Alright, after hours of research, I found various potentially magnificent/helpful indie filmmaking books, but since I’m a filmmaker on a budget — I weeded through them — to the most presently pertinent and bought the on amazon.com (shipping within 5 – 8 business days) for $46.70. Bargain hunted and got 1 used and 3 new — which turned out cheaper than “used” because of amazon’s super-savings shipping deal.
Throughout these years of research, I’ve come across countless helpful websites — an OVERWHELMING amount — but during this specific search I delved into the advice of these two:
What they said, coupled with a bunch of other stuff I read, brought me to buy these 4 books:
OF MOTIVATIONAL/INSPIRATIONAL/ETHICAL/CREATIVE VALUE
1) My First Movie: Twenty Celebrated Directors Talk about Their First Film
2) Rebel without a Crew: Or How a 23-Year-Old Filmmaker With $7,000 Became a Hollywood Player
OF PRACTICAL/TECHNICAL VALUE
3)From Reel to Deal: Everything You Need to Create a Successful Independent Film
4) The Insider’s Guide to Independent Film Distribution
The biggest stress for me proves to be NOT reading EVERY book and article I come across, which could potentially assist me in KNOWING how to more perfectly execute this process. I think at times — if I know more, school myself more, prepare myself more — I’ll pull off the film more perfectly. Sort of like a toddler obsessed with walking — she can study other kids’ walks, ask them how they do it, ask her mother (the doctor) how physiologically legs are able to move in such a balanced effortless way, ask her father how he gets them to run so quickly because she’d love to run that fast too …
Yes, all of this information will help ease her into walking and later on running, but only attempting it will actually get her DOING it. Practice — only in experience — makes progress …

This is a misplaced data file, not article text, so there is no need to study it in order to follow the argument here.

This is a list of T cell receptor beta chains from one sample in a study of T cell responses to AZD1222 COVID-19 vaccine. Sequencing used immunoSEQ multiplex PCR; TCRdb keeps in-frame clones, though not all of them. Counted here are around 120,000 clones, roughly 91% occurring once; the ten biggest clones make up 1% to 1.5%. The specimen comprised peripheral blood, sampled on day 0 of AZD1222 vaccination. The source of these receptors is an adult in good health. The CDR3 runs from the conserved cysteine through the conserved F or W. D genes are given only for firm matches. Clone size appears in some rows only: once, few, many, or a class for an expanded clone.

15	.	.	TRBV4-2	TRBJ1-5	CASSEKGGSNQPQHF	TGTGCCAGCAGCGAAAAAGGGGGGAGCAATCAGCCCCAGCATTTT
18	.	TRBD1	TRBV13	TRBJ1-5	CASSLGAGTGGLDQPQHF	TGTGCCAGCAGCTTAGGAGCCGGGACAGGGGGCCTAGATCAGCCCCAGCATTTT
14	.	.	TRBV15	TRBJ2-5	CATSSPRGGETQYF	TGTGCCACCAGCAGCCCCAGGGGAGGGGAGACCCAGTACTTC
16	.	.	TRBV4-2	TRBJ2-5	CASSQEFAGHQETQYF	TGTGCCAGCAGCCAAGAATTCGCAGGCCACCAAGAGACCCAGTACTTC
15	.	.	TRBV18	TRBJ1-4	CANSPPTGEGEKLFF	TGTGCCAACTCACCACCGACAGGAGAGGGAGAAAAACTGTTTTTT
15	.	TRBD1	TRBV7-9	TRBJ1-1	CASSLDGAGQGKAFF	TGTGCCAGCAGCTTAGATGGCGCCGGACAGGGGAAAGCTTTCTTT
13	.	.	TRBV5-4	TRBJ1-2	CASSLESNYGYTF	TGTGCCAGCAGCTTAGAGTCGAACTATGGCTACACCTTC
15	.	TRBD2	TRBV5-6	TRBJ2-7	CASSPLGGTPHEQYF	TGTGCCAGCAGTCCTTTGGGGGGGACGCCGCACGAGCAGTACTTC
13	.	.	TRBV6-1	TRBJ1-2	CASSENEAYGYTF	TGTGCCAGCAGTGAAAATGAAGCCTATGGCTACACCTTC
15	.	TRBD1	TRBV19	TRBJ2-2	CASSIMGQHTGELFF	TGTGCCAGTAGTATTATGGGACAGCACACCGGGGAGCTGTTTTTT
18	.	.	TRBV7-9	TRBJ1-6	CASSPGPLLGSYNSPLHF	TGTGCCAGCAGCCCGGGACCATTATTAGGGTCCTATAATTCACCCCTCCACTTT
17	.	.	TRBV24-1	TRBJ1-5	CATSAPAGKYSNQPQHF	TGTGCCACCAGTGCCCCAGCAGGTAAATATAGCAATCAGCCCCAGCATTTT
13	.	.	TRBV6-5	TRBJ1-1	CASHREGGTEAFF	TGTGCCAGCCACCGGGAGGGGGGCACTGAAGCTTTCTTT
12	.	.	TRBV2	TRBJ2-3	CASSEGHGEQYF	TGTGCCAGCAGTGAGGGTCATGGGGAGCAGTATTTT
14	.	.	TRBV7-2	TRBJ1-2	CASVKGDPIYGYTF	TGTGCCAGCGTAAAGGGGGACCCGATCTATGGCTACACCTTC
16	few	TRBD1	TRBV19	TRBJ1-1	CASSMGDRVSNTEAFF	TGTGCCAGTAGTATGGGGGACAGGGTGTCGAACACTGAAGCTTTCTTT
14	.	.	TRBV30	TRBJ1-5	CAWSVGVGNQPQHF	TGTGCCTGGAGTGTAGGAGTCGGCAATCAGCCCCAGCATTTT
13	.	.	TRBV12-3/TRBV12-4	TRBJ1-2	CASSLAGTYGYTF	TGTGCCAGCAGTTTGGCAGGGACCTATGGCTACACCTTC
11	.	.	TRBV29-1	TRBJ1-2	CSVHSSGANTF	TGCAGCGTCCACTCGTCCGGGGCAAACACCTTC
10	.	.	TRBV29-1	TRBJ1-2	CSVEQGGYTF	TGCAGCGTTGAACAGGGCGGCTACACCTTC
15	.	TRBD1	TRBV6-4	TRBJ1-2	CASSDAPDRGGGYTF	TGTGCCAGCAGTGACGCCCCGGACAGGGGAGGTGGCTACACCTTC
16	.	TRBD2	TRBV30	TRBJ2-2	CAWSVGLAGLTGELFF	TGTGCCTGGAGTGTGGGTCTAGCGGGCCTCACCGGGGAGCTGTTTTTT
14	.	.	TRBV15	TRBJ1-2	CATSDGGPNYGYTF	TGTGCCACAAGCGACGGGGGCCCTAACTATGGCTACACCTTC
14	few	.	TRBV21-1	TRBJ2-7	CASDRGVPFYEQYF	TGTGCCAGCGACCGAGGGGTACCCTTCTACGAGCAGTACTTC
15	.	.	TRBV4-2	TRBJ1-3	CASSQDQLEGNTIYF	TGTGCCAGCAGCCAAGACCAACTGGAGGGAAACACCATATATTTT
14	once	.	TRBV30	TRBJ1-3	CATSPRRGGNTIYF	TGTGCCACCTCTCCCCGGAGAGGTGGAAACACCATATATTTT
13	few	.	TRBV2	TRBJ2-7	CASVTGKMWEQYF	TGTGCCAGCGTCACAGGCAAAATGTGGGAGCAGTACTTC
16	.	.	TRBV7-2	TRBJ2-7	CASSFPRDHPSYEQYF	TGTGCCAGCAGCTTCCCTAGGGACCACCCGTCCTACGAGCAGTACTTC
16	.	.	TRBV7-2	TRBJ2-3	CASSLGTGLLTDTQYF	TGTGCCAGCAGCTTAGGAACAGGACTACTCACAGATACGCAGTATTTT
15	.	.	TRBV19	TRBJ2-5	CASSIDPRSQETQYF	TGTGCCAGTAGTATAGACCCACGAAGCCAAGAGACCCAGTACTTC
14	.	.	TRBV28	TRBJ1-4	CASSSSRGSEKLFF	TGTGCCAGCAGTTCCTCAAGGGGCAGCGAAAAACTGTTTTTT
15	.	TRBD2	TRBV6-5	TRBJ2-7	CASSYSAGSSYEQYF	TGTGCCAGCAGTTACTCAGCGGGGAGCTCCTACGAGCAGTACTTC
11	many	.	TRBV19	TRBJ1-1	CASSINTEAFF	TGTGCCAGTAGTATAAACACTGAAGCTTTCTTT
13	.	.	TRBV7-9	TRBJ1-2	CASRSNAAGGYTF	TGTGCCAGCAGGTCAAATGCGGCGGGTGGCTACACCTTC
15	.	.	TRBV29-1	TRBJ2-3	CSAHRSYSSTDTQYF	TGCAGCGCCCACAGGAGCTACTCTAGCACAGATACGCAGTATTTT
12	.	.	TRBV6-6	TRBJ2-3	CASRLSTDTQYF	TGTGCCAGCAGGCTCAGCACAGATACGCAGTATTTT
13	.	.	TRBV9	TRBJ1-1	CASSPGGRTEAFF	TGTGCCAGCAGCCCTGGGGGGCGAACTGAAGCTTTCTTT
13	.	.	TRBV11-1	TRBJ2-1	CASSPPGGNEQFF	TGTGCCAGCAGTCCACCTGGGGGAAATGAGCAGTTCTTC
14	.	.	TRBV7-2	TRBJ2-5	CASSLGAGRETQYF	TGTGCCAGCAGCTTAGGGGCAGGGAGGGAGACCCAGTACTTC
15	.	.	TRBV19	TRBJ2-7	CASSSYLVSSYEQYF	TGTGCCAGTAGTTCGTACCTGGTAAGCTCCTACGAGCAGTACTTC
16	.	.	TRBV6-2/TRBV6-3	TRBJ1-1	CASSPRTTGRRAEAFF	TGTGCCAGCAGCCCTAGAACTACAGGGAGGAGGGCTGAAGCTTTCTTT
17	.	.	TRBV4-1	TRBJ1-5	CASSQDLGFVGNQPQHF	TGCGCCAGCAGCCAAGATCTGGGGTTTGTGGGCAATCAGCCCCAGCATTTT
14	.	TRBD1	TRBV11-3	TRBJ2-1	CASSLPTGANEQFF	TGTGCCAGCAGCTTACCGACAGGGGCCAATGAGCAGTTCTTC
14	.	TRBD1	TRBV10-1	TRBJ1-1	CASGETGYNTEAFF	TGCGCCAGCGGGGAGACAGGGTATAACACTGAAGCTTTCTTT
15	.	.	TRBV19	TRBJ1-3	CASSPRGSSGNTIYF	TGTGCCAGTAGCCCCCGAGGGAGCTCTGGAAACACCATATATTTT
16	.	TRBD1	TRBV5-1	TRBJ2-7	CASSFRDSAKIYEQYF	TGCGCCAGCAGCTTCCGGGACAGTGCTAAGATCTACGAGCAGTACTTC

Therefore, I have to let my little perfectionist toddler school herself in theory, but only while she takes action in reality.
Experience is where feeling makes sense to body and consequently, movement acquires meaning. It’s a fine balance — preparing oneself to take action and taking it.
A balance that seems entirely personal and subjective … Balance, I believe, is gauged by individual intuition.
Intuition: Listening to the wisdom between my ears where thoughts and words go quiet. Where knowledge rests, effortlessly understood, and instincts bow, awe-struck, to Nature’s orders …
Making a movie is, in fact, exactly like walking. First you observe/absorb the act in order to prepare for it and then you do it when intuition says so — applying to the best of your ability what you learned — in order to grasp, better, and master it. Intrinsic to this process, of course, is a lot of risk and stumbling.
What I spewed was just a lot of babble blah blah for what I really meant to say:
I’m excited to learn from books and real-life experience how to make mah’ beloved moooobie! But I have to stay aware of my tricky perfectionism or I’ll waste away in the safety of study and always theoretically “know how to make a feature” … but not in actuality STAY ALERT to your sly self-sabotaging ways, Banethita!
The icing on mah’ cake is that tonight after work, my friend Dustin was kind enough to offer me his free extra ticket to as he calls it, “A Tricked Out Technicolor lecture on historical & philosophical influence of color vocabulary” a.k.a. WHAT IF ESQUIMAUX HAD NO WORDS FOR BLUE? The History & Philosophical Significance of 19th Century Color Vocabulary Studies – An Illustrated Lecture by – PROFESSOR ZED ADAMS. Yes!
Strategy for Tomorrow:
1) Spiritual Maintenance: Finish breaking down my whole life inventory (80 pgs 9 point font) to read to my mentor on Monday/let go.
2) Watch a film that I’d like Dear Dios to take visual inspiration from on Fandor: A curated service for independent and international films on demand. The Fandor team scours the globe for award-winning narrative features, docs and shorts screened at film festivals around the world … Aims to be a destination for film-lovers and filmmakers who look past the multiplex to a world of inspired, beautiful and surprising film.
Thanks for the link, Arianne Sved!